Color Settings - Photoshop

Discussion in 'Photography' started by tony cooper, Oct 2, 2012.

  1. tony cooper

    tony cooper Guest

    At last night's camera club meeting, there was a discussion about
    color space choices: sRGB IEC61966-2.1, Adobe RGB, or ProPhoto RGB.
    (Apple RGB was not discussed)

    Which do you use and why?
    tony cooper, Oct 2, 2012
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  2. tony cooper

    Alan Browne Guest

    Either Adobe or sRGB for capture as you can re-interpret from raw. sRGB
    is fine most of the time. If there is really a wide range of color/tone
    one might find banding / block up with Adobe RGB - but I doubt it.

    Preparing photos for the internet:
    sRGB for display (internet) - de facto standard

    Preparing photos for printing:
    sRGB for print prep. This works best with my printer (Epson 3800).
    But for print prep I set the editor (CS3) to view the CMYK.

    The color range of Adobe RGB is supposed to be larger (but a little less
    fine in gradation). Most people can't tell I 'spect.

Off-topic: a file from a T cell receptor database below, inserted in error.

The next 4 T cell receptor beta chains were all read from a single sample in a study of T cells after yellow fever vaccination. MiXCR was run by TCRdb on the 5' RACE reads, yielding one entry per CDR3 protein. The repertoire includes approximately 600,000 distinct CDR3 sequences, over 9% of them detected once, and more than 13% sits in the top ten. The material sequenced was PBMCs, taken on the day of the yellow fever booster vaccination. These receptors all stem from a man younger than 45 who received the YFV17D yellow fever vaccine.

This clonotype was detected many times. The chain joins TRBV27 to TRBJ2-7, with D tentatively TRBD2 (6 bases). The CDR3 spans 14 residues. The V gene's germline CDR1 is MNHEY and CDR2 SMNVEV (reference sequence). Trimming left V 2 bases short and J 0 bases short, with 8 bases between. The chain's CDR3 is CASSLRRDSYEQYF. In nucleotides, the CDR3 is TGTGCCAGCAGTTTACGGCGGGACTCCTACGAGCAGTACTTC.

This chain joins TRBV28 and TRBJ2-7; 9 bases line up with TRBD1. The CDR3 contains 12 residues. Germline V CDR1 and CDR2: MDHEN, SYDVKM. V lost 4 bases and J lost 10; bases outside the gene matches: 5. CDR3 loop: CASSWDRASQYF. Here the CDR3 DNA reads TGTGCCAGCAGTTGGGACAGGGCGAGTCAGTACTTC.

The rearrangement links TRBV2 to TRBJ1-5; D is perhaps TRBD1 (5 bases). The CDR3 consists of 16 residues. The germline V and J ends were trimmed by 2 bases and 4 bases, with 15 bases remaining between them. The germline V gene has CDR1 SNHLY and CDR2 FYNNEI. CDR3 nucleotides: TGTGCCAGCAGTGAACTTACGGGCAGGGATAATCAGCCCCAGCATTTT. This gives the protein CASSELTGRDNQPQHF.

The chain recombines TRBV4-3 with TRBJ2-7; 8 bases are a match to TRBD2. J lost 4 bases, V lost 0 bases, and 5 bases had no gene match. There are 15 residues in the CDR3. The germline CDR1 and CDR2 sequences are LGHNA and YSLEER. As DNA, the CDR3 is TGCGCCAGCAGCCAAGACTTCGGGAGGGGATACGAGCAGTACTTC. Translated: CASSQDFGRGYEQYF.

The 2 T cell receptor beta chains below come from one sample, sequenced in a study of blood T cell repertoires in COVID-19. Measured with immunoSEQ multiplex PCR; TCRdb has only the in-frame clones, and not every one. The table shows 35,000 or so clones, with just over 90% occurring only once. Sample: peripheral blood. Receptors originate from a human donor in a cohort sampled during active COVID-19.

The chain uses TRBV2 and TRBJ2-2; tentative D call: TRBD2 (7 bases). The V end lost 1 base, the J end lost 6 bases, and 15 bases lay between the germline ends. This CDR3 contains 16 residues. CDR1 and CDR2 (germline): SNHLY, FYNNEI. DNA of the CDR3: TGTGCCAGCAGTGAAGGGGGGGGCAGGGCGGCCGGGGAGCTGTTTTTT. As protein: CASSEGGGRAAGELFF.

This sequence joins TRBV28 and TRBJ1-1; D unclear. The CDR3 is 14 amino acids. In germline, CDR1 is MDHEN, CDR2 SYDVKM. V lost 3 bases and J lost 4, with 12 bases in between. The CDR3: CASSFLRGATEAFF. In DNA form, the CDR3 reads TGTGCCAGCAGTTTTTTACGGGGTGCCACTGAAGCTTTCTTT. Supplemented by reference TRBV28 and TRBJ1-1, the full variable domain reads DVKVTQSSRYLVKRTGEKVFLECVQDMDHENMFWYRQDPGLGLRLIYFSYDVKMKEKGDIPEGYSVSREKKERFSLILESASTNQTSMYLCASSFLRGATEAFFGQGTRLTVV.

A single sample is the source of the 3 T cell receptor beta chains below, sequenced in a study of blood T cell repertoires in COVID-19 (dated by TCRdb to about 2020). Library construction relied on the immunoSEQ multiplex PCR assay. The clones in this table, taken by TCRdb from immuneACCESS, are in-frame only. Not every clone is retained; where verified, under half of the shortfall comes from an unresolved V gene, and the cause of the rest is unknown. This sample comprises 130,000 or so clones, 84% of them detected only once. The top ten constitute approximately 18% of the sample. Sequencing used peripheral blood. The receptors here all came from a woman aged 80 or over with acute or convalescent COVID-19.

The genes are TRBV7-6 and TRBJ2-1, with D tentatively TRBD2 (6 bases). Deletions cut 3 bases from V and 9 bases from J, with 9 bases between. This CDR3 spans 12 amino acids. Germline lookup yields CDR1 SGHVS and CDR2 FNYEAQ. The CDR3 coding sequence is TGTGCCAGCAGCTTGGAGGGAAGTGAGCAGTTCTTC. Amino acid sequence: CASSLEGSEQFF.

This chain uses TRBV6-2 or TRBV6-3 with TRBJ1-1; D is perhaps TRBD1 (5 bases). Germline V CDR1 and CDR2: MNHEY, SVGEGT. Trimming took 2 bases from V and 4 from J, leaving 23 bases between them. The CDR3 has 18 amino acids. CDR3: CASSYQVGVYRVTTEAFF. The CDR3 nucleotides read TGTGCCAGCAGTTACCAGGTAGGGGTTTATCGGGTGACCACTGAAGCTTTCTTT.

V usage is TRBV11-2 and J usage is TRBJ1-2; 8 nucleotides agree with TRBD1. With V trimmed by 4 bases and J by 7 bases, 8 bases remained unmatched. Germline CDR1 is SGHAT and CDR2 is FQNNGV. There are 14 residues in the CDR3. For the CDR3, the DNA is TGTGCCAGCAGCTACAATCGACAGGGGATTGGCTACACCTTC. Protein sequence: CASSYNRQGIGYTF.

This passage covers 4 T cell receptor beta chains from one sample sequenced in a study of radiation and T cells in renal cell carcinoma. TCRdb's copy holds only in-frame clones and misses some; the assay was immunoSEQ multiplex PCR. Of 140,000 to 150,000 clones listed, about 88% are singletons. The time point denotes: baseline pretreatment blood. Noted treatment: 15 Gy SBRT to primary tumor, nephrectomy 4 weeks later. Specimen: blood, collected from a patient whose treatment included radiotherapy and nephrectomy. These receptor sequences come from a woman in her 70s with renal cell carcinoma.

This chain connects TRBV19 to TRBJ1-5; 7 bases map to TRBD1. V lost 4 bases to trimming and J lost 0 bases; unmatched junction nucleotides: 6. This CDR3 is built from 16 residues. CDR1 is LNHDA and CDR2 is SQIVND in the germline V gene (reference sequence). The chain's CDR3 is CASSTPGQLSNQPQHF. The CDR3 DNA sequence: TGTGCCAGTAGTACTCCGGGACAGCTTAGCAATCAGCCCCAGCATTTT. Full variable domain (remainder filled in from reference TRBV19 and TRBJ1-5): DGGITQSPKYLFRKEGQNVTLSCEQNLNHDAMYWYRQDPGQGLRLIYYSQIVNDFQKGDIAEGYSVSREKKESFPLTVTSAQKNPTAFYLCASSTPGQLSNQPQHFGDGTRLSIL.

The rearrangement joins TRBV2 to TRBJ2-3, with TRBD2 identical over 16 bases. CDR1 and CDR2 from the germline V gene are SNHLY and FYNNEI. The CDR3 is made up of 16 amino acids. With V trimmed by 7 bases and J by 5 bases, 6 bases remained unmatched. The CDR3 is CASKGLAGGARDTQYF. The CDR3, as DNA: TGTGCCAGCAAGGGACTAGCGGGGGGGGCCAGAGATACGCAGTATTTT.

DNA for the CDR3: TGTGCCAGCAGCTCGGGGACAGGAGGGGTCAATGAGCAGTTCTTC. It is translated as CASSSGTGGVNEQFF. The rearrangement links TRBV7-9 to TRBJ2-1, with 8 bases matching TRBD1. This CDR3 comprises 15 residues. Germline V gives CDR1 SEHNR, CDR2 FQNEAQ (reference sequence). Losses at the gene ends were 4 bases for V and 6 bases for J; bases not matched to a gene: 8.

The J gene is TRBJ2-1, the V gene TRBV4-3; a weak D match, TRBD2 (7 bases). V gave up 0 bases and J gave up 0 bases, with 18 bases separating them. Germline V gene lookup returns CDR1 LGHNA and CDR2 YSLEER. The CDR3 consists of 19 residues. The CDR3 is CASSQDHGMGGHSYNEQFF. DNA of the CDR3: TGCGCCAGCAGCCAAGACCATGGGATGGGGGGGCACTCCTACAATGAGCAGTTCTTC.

Alan Browne, Oct 2, 2012
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  3. tony cooper

    PeterN Guest

    ProPhoto RGB, because it has the widest color gamut. I know the screen
    and the printer are incapable of seeing the entire gamut, but I think it
    give the most consistent interpolations. The larger gamut gives me more
    control over subtleties.
    PeterN, Oct 2, 2012
  4. tony cooper

    Savageduck Guest

    ....but there is no subtlety in any of your "abstracts". ;-)
    Savageduck, Oct 2, 2012
  5. tony cooper

    otter Guest

    Lightroom default is ProPhoto RGB which is what I use. There are some
    technical reasons, too.
    otter, Oct 3, 2012
  6. For what?

    Normally I convert RAW files to ProphotoRGB (a "big" color space) in
    16-bits-per-channel, work them there, and then compress the results to
    sRGB 8-bit jpegs for web display, or send them direct to printer drivers
    for printing (8-bit printer drivers mostly; I do check gamut against
    printer profiles when I'm aiming for print).

    It's useful to be able to work with things a lot "bigger" and more
    detailed than your final result when doing serious work, same way the
    10+ stops of negative film was still useful on the way to a 5-stop
    print. You get to rearrange the data without losing it.
    David Dyer-Bennet, Oct 3, 2012
  7. tony cooper

    PeterN Guest

    PeterN, Oct 3, 2012
  8. tony cooper

    Savageduck Guest

    Savageduck, Oct 3, 2012
  9. Hmmm. Then there's no reason at all for monitors to be Adobe
    RGB capable --- and even more no reason for Adobe RGB capable
    monitors to have an sRGB mode.

    Hmmm ... well, *I* can see the overly neon colours on such a
    monitor when not colour managed, even without a side by side

    True, the slightly larger steps in Adobe RGB are IMHO not visible.

    Wolfgang Weisselberg, Oct 10, 2012
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